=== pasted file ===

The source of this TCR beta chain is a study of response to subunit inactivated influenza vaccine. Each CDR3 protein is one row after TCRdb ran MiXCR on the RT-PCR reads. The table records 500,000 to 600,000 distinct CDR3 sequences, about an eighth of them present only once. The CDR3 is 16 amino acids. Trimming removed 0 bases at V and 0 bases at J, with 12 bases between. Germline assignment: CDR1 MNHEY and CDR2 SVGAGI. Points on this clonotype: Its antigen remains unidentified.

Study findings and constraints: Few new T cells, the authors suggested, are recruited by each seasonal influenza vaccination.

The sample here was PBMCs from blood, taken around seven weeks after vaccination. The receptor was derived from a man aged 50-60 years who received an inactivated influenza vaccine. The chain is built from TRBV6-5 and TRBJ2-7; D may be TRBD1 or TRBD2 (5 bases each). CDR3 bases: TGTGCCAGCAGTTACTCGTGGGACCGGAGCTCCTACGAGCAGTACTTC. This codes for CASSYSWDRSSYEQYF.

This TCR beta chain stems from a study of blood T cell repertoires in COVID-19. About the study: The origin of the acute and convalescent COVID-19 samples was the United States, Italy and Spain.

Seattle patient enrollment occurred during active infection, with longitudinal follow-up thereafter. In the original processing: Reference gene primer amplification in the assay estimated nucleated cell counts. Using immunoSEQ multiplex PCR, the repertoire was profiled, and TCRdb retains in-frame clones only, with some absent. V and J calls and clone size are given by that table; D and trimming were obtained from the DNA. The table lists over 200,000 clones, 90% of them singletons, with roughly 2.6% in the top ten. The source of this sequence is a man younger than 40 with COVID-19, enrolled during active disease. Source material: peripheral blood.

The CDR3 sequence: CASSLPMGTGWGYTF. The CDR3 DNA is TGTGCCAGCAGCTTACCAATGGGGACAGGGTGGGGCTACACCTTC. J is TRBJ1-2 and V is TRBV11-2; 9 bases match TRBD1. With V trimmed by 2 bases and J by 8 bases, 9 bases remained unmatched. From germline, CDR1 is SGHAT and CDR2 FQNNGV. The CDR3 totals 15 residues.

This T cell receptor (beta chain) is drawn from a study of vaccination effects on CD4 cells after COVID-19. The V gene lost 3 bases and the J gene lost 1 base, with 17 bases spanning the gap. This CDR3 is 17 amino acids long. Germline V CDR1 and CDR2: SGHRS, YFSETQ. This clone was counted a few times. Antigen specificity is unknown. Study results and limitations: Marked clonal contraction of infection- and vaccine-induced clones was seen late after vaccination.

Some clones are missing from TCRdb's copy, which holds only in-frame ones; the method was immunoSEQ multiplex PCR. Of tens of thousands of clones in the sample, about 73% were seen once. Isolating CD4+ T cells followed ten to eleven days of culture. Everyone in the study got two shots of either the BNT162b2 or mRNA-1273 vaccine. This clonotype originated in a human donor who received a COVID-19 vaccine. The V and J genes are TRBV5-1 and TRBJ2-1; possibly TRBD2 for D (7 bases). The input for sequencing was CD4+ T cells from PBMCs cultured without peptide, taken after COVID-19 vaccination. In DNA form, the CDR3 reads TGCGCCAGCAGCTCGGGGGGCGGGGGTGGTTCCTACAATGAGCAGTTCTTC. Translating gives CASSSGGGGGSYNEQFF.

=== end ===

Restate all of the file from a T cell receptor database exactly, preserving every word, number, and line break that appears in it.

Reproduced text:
The source of this TCR beta chain is a study of response to subunit inactivated influenza vaccine. Each CDR3 protein is one row after TCRdb ran MiXCR on the RT-PCR reads. The table records 500,000 to 600,000 distinct CDR3 sequences, about an eighth of them present only once. The CDR3 is 16 amino acids. Trimming removed 0 bases at V and 0 bases at J, with 12 bases between. Germline assignment: CDR1 MNHEY and CDR2 SVGAGI. Points on this clonotype: Its antigen remains unidentified.

Study findings and constraints: Few new T cells, the authors suggested, are recruited by each seasonal influenza vaccination.

The sample here was PBMCs from blood, taken around seven weeks after vaccination. The receptor was derived from a man aged 50-60 years who received an inactivated influenza vaccine. The chain is built from TRBV6-5 and TRBJ2-7; D may be TRBD1 or TRBD2 (5 bases each). CDR3 bases: TGTGCCAGCAGTTACTCGTGGGACCGGAGCTCCTACGAGCAGTACTTC. This codes for CASSYSWDRSSYEQYF.

This TCR beta chain stems from a study of blood T cell repertoires in COVID-19. About the study: The origin of the acute and convalescent COVID-19 samples was the United States, Italy and Spain.

Seattle patient enrollment occurred during active infection, with longitudinal follow-up thereafter. In the original processing: Reference gene primer amplification in the assay estimated nucleated cell counts. Using immunoSEQ multiplex PCR, the repertoire was profiled, and TCRdb retains in-frame clones only, with some absent. V and J calls and clone size are given by that table; D and trimming were obtained from the DNA. The table lists over 200,000 clones, 90% of them singletons, with roughly 2.6% in the top ten. The source of this sequence is a man younger than 40 with COVID-19, enrolled during active disease. Source material: peripheral blood.

The CDR3 sequence: CASSLPMGTGWGYTF. The CDR3 DNA is TGTGCCAGCAGCTTACCAATGGGGACAGGGTGGGGCTACACCTTC. J is TRBJ1-2 and V is TRBV11-2; 9 bases match TRBD1. With V trimmed by 2 bases and J by 8 bases, 9 bases remained unmatched. From germline, CDR1 is SGHAT and CDR2 FQNNGV. The CDR3 totals 15 residues.

This T cell receptor (beta chain) is drawn from a study of vaccination effects on CD4 cells after COVID-19. The V gene lost 3 bases and the J gene lost 1 base, with 17 bases spanning the gap. This CDR3 is 17 amino acids long. Germline V CDR1 and CDR2: SGHRS, YFSETQ. This clone was counted a few times. Antigen specificity is unknown. Study results and limitations: Marked clonal contraction of infection- and vaccine-induced clones was seen late after vaccination.

Some clones are missing from TCRdb's copy, which holds only in-frame ones; the method was immunoSEQ multiplex PCR. Of tens of thousands of clones in the sample, about 73% were seen once. Isolating CD4+ T cells followed ten to eleven days of culture. Everyone in the study got two shots of either the BNT162b2 or mRNA-1273 vaccine. This clonotype originated in a human donor who received a COVID-19 vaccine. The V and J genes are TRBV5-1 and TRBJ2-1; possibly TRBD2 for D (7 bases). The input for sequencing was CD4+ T cells from PBMCs cultured without peptide, taken after COVID-19 vaccination. In DNA form, the CDR3 reads TGCGCCAGCAGCTCGGGGGGCGGGGGTGGTTCCTACAATGAGCAGTTCTTC. Translating gives CASSSGGGGGSYNEQFF.